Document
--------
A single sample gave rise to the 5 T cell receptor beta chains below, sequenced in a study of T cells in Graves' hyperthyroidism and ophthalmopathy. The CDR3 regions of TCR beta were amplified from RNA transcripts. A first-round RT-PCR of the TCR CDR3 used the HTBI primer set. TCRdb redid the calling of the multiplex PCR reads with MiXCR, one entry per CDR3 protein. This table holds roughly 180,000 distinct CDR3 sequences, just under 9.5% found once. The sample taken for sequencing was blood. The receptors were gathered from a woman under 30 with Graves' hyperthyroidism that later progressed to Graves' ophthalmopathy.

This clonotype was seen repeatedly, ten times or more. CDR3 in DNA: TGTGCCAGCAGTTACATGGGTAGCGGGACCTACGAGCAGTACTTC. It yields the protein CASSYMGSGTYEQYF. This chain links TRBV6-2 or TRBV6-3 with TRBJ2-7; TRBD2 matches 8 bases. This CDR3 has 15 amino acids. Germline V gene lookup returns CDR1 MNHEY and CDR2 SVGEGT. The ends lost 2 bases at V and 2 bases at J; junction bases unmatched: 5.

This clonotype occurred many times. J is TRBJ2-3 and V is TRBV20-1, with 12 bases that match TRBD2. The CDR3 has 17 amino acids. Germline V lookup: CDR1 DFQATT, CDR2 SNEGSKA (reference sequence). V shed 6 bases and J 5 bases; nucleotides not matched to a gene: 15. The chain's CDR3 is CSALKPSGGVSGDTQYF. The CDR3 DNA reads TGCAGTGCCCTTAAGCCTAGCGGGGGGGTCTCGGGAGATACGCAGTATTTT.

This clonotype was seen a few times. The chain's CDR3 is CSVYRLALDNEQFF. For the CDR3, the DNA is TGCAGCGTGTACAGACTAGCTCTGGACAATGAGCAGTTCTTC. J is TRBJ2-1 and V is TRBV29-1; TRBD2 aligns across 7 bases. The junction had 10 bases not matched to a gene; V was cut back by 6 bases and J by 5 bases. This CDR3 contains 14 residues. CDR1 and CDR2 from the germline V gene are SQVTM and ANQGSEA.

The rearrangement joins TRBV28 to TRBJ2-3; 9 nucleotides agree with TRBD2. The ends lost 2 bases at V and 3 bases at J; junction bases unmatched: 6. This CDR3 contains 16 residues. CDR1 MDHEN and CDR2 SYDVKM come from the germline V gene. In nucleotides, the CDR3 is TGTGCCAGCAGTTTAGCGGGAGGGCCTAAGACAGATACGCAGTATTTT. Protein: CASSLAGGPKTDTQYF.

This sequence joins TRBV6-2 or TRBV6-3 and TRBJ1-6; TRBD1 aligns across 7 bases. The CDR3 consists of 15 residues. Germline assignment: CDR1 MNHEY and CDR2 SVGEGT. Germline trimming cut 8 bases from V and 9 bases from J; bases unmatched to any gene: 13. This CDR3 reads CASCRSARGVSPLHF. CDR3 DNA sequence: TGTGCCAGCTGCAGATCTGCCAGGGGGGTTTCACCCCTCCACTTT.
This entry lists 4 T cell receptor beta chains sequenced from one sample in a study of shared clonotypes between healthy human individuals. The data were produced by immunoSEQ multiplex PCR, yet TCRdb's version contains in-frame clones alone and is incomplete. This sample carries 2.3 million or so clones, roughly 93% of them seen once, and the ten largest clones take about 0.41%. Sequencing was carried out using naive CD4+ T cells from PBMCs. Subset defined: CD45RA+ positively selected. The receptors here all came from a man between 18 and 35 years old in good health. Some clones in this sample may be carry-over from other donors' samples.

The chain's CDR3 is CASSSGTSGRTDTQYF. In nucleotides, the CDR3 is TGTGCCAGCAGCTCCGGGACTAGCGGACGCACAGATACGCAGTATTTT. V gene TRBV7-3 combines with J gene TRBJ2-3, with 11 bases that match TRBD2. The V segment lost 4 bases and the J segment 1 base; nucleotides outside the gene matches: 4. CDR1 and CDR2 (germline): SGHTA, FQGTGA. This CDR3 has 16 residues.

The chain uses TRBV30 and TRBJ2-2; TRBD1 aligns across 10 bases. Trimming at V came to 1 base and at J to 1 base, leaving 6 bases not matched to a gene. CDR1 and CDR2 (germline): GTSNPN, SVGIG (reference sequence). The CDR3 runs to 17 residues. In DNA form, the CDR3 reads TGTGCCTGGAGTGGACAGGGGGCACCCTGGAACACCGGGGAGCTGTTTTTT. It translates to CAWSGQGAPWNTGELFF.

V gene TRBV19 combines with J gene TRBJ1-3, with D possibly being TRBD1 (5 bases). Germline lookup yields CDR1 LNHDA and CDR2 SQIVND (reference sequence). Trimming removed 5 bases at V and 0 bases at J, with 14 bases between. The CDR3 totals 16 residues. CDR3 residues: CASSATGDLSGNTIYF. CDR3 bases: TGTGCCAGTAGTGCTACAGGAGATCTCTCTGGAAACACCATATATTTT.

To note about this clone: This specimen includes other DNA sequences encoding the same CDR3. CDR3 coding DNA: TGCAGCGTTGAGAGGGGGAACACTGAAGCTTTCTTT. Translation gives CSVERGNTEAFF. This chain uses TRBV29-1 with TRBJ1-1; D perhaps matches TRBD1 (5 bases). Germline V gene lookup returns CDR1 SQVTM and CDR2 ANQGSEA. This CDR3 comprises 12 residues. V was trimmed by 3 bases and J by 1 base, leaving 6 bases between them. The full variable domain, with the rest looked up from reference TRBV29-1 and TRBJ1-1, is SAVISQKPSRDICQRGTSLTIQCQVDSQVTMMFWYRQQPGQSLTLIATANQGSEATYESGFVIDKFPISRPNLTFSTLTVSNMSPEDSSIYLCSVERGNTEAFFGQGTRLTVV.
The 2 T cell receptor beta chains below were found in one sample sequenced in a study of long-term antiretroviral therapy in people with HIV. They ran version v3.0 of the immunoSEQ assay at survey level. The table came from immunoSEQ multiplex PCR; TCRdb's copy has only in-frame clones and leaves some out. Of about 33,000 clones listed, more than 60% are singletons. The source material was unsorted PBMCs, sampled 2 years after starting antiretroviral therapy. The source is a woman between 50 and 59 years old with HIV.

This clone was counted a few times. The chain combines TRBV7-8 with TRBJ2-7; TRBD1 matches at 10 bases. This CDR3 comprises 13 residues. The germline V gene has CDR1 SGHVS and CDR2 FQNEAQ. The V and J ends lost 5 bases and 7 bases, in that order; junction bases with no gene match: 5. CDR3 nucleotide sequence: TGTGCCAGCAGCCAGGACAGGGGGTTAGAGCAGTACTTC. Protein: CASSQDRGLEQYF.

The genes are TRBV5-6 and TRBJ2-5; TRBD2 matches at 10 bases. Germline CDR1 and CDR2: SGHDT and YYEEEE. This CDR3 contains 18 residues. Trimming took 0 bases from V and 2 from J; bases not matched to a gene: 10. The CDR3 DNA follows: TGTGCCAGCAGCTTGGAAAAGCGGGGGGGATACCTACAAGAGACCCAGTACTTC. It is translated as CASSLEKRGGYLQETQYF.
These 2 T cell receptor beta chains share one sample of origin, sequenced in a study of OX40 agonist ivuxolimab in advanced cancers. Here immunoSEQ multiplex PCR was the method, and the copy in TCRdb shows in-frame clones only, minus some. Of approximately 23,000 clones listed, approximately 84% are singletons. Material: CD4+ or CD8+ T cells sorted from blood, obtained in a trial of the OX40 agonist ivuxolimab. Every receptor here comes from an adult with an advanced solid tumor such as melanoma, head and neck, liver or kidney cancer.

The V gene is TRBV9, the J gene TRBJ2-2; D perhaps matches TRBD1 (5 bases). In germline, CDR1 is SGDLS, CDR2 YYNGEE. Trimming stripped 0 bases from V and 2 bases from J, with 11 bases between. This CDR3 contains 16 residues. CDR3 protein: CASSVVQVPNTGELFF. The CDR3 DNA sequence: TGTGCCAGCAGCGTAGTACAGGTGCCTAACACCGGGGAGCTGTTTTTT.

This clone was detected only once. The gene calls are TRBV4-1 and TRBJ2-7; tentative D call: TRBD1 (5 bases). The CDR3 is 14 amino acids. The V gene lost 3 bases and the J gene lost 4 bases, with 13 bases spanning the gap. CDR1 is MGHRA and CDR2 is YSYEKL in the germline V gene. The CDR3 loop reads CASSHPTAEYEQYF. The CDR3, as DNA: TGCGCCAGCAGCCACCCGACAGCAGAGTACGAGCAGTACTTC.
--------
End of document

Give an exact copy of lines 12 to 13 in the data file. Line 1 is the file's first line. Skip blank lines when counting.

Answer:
The 2 T cell receptor beta chains below were found in one sample sequenced in a study of long-term antiretroviral therapy in people with HIV. They ran version v3.0 of the immunoSEQ assay at survey level. The table came from immunoSEQ multiplex PCR; TCRdb's copy has only in-frame clones and leaves some out. Of about 33,000 clones listed, more than 60% are singletons. The source material was unsorted PBMCs, sampled 2 years after starting antiretroviral therapy. The source is a woman between 50 and 59 years old with HIV.

This clone was counted a few times. The chain combines TRBV7-8 with TRBJ2-7; TRBD1 matches at 10 bases. This CDR3 comprises 13 residues. The germline V gene has CDR1 SGHVS and CDR2 FQNEAQ. The V and J ends lost 5 bases and 7 bases, in that order; junction bases with no gene match: 5. CDR3 nucleotide sequence: TGTGCCAGCAGCCAGGACAGGGGGTTAGAGCAGTACTTC. Protein: CASSQDRGLEQYF.